from a menu curated by a Michelin Star chef, in a quick-service setting?”

underwhelming.

Chris Morgan, the aforementioned Michelin Star chef, cultivated

Drew said, “Sure, we sell juices and all ingredients found in one,

pone and whipped ricotta are featured in Mind Bender (a toast

but really it’s a vehicle to impact people’s lives in a positive manner on a regular basis.”

a menu of top-notch offerings. Refined ingredients like mascar-

with whipped ricotta, mascarpone, honey, black pepper, seasonal berried, granola and basil), and an omega-3 fix is also an option

37


FOOD

with Fish Outta Water (a salad with spicy dill buttermilk dress-

opportunity to help tell the story of Soul Rebel and our beliefs.

radish and cucumber).

while listening that has stuck with me throughout the years,” said

ing, lox, red cabbage, spinach, romaine, red onion, watermelon

Even if you’re looking to add to your playlists, look no further

It is the message within the song and/or a feeling/experience Drew.

than the menu. You’ll find legends like The Beatles in Strawberry

A strong personal mission has also stuck with Drew throughout

arugula, kale, strawberries, goat cheese, chickpeas, pickled red

as Rock Steady; listening to the customers, learning from our

bowl with granola, labneh, almond butter, blueberries, strawber-

void within the community.” South Florida can certainly find

Fields Forever (a salad with strawberry tahini dressing, spinach,

onion and cilantro), and The Grateful Dead as Ripple (a breakfast ries, honey, cinnamon and medjool dates).

“The menu items with musical influence were opportunities to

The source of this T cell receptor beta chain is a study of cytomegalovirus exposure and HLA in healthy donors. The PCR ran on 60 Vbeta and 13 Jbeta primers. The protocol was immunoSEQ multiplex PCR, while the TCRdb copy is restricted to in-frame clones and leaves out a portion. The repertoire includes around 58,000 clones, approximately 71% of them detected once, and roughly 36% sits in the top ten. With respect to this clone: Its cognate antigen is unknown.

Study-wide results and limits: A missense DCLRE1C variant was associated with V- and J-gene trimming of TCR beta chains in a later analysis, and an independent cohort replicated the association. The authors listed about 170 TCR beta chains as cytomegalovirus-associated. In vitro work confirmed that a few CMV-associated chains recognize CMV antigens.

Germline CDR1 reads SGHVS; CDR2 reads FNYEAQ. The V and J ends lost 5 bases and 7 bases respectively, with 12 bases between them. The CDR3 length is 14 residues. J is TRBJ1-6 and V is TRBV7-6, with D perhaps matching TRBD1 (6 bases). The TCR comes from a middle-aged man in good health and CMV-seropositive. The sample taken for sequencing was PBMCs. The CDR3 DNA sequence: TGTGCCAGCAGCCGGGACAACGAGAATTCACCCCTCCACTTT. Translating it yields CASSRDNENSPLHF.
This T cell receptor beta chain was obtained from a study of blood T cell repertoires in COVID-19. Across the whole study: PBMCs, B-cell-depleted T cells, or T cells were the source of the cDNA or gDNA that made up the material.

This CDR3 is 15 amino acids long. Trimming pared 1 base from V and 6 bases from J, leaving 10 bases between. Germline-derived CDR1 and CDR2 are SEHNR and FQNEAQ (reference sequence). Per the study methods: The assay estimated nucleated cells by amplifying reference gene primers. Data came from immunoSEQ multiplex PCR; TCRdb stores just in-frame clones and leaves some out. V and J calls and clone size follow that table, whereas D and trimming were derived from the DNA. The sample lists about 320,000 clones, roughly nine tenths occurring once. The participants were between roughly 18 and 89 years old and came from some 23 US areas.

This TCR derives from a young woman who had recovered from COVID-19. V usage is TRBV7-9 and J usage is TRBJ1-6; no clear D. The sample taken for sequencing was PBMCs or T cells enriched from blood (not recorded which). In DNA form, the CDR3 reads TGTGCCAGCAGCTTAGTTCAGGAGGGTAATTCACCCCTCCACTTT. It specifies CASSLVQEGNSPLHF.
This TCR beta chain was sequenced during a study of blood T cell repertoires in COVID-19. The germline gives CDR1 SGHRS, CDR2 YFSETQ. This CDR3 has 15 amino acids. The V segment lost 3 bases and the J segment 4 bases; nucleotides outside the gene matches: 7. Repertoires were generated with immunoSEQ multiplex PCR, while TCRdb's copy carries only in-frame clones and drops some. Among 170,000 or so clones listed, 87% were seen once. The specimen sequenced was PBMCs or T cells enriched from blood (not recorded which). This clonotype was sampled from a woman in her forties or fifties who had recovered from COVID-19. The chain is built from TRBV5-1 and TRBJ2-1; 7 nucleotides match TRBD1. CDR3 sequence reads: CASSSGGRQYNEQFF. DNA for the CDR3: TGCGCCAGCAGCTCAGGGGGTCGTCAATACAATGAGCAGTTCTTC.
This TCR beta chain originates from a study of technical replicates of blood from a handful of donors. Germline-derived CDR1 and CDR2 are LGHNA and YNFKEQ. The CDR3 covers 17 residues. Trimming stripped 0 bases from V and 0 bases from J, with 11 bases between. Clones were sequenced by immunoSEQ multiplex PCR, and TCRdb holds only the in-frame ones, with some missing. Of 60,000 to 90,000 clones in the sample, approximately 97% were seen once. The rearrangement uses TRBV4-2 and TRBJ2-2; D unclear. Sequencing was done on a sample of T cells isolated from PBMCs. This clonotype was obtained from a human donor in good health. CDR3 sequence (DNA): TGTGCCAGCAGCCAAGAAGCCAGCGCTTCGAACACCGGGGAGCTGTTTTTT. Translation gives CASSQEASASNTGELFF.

not only shine light on these incredible artists, but also a creative 38

the years. “Soul Rebel is a byproduct of seven years in business

mistakes, pivoting to the conditions of the market and filling a comfort in that.

201 N. US-1, Suite C5B, Jupiter @besoulrebel



SPORTS

PHOTO: FAU ATHLETICS

40


Here’s Everything You Need to Know About FAU Football This Season BY AARON GRAY

In Case You Didn’t Catch It...

Two important eras will come to an end for the Florida Atlantic

University football team when the Owls take the field this season. FAU’s home opener last Saturday, Aug. 27 against Charlotte

marked the beginning of its final year competing within Conference USA as the entire athletics program will be moving to the American Athletic Conference in July 2023.

Starting quarterback Perry will also be enjoying his swan song as he is set to end a six-year collegiate playing career that started at the University of Miami and will eventually close in Boca Raton.

The Owls would like to finish off both eras in style while celebrating a bowl game appearance later this fall. And they already got off to a fast start.

Perry threw for 256 yards, tossed one touchdown, and rushed

for another in FAU’s 43-13 win over Charlotte. Larry McCammon rushed for a team-high 118 yards as five different players scored touchdowns for the Owls. Among them was Justin McKithen, who returned an interception 63 yards for a score.

The season-opening win was validation for an FAU squad that

came together as a team during a strenuous training camp in the summer heat.